There are many ways to measure the length of a journey. Duration in time or distance traveled are but two. Yet distance measured on the map is somehow just not the same as distance measured on the ground.
I do not have words to adequately describe what it’s like being in my body at this point. All the things I most dreaded when initially diagnosed have one by one come into being and have simply been incorporated into our daily lives without fuss or fanfare. Yet the love and tenderness I’m shown on a daily basis by family, friends and community (irreverent as it can be at times) make it all relatively easy to bear. And that is a gift for which I also do not have words to adequately express thanks. That being said I’m going to give it my best shot.
August 12, 2001. Mt. Fuji, Japan. Bike riding isn’t the only activity I’ve undertaken in order to raise money for a good cause. In 2001, a group of ten of us set out to climb Mount Fuji to raise money for Planned Parenthood. Our goal was to see the sunrise from the summit of the mountain so we began hiking the afternoon of the day before. There was a steady drizzle and we were surrounded by clouds so there was a possibility that for all our efforts we might not see anything at all but we were only in Japan for five days and this was our only shot. Despite the lack of visibility there was never any question about the path because hordes of people, young, old and entire families were also making the trek. But as we got higher the crowds began to thin out. There were lodges at regular intervals along the way offering everything from food and souvenirs to canisters of supplemental oxygen. At one point I recall passing a middle aged man sitting by the side of the path breathing deeply from an oxygen mask held in one hand while holding a cigarette in the other. I thought, you know, I have a nursing supervisor who would probably have a thing or two to say about that.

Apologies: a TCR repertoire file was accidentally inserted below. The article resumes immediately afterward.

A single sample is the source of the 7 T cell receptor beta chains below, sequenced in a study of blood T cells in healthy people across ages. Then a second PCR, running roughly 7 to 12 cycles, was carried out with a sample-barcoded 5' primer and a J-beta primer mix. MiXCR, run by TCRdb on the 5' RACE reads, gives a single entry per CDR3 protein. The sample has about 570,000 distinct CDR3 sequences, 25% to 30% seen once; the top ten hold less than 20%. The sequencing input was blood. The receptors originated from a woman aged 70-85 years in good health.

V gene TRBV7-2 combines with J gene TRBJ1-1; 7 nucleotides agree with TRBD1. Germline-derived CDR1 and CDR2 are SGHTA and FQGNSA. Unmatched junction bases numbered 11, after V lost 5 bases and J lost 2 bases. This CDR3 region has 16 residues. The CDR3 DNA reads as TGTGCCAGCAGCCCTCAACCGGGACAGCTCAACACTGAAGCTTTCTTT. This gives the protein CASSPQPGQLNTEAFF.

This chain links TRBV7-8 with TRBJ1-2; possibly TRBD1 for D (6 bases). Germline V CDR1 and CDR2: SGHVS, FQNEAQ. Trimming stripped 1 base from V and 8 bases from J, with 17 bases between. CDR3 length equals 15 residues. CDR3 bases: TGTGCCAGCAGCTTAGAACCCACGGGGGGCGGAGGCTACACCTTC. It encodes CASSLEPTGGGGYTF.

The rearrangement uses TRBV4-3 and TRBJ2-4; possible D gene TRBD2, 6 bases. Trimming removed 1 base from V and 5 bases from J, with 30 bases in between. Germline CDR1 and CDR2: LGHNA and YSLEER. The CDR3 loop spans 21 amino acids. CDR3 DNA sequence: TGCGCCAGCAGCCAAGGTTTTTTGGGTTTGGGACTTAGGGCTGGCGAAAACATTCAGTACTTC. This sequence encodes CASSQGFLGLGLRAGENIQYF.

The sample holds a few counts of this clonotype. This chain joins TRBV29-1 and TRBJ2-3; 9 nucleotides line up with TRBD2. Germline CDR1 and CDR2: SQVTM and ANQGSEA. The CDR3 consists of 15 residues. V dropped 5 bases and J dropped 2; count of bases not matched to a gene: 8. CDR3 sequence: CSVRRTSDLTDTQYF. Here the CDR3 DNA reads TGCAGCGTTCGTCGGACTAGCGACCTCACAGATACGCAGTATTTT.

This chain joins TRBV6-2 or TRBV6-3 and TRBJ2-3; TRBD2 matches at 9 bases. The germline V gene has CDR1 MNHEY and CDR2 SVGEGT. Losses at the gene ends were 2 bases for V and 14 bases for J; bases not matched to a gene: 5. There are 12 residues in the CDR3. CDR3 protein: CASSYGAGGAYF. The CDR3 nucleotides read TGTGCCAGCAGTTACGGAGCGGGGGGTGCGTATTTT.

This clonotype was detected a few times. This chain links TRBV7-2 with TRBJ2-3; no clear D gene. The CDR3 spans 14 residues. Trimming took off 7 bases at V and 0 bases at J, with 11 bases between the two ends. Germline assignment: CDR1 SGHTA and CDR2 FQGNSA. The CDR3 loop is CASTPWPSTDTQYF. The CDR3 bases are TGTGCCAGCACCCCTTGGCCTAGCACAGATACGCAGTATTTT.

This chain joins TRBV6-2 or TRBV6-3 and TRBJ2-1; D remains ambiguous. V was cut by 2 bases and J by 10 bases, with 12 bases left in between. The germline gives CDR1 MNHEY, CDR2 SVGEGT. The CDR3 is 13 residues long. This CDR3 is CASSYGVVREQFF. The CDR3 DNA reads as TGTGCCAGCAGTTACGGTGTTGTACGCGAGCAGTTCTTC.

July 6th, 2016. Urbana, Illinois. I stood in the hall of our home at the foot of the staircase. Waiting for the reassuring feeling of the stabilizing hands of Rae or one of the kids on either side of my torso before setting out. This isn’t a trip I would attempt solo anymore. Once I have the support of someone behind me I generally stare at my feet for a while as I gather my strength. No one ever rushes me. When ready I lift my right foot onto the first stair and begin. We have lived in this house since 1998. Yet prior to this year, had you asked me how many stairs there are in it I could not have told you. There are fifteen. Fifteen stairs that separate me from the bathroom and our bedroom. The first seven stairs navigate a 180 degree turn and as such have a wider surface area. They also pass the window that looks out onto the patio. If I was going to take a break for supplemental oxygen this is where it would be.